You will get a Job and you will resign. That’s the fact of the work-life.
The beginning of a thing is always rosy and overwhelming, you quickly forget the stress of acquisition and the waiting period. It’s also at the beginning stage we set career goals and life goals of what we want to achieve and see happen in our lives. Indiscipline and procrastination don’t leave us out at this stage.
We all have our timelines and short terms goals we wish to see in every endeavor we find ourselves. That dream Job of yours will most assuredly become a nightmare someday and you need to plan for the eventualities of that time and feeling because it will come. Proper planning they say begets proper execution and leaves no room for surprises.
So you have worked diligently and have given your all to the firm that gave you the opportunity for stardom and you have successfully shown yourself for the worth you possess within. You have excelled more than your contemporaries and have set a standard in your current workplace and are now set to make that inevitable transition to a better place and the proverbial greener pasture.
“It’s always in our most emotional period we make the decisions that have the propensity to send us to doom [or maybe NOT]” – Unknown.
It will be very beneficial to you at the moment and in the long run if you don’t throw in the towel and make a dent on your character as regards your previous place of work and your new employment as karma is always standing by the corner to remind us of our moments of recklessness.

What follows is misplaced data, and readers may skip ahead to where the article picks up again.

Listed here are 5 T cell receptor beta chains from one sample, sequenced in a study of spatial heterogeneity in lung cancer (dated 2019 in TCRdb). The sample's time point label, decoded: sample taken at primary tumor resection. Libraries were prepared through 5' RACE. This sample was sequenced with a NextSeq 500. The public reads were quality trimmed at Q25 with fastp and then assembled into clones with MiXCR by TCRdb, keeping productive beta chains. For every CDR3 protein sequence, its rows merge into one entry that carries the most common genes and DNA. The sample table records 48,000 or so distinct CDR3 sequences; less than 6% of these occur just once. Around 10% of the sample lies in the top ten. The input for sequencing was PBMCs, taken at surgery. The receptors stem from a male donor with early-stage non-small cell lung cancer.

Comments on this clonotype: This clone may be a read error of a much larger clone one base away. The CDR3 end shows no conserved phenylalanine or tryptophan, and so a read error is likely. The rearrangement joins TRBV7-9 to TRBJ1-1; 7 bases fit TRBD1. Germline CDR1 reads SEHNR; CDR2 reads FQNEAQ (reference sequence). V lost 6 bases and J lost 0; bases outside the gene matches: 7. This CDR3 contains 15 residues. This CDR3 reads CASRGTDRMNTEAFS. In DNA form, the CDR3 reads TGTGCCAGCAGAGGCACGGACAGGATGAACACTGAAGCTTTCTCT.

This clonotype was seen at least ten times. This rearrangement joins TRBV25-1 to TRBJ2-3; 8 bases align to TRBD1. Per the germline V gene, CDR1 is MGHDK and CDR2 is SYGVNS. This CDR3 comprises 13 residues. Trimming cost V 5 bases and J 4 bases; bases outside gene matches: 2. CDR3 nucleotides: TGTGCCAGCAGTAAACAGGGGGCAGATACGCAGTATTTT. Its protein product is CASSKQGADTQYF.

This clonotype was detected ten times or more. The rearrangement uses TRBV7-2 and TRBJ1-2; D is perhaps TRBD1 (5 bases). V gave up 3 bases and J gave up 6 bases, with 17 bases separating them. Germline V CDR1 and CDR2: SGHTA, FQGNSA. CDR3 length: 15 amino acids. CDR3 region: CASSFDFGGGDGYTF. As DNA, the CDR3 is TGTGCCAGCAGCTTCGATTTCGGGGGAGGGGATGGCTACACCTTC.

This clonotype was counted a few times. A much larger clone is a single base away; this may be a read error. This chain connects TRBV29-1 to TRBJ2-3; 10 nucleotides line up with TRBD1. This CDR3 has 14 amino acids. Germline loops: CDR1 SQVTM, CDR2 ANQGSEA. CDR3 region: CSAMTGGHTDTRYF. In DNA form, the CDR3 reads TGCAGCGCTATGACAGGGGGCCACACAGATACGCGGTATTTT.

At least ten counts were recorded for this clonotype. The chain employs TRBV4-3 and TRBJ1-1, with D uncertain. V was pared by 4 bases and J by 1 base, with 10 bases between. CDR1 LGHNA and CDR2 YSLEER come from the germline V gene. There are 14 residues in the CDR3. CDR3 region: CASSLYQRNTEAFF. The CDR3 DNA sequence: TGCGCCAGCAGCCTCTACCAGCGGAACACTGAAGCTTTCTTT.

Maintaining the tempo and enthusiasm we had while working for our current employer when a new offer is in view will help greatly in ensuring our previous employer and colleagues say good things about us in our absence.
I have seen countless cases of people becoming plain arrogant and insensitive when they must have secretly gone for an interview and have received their contract paper for a new Job. They throw away their sensitivity and character while displaying their lackadaisical side and a nonchalant attitude towards work.
If only we know that for you to work with a Multinational Firm or a serious-minded establishment, they perform a background check on our character from our previous employer and try to ensure we didn’t abscond from the duty to start with them. They also make inquiries bothering on attitude and integrity as these two traits are on-demand qualities in the business of today.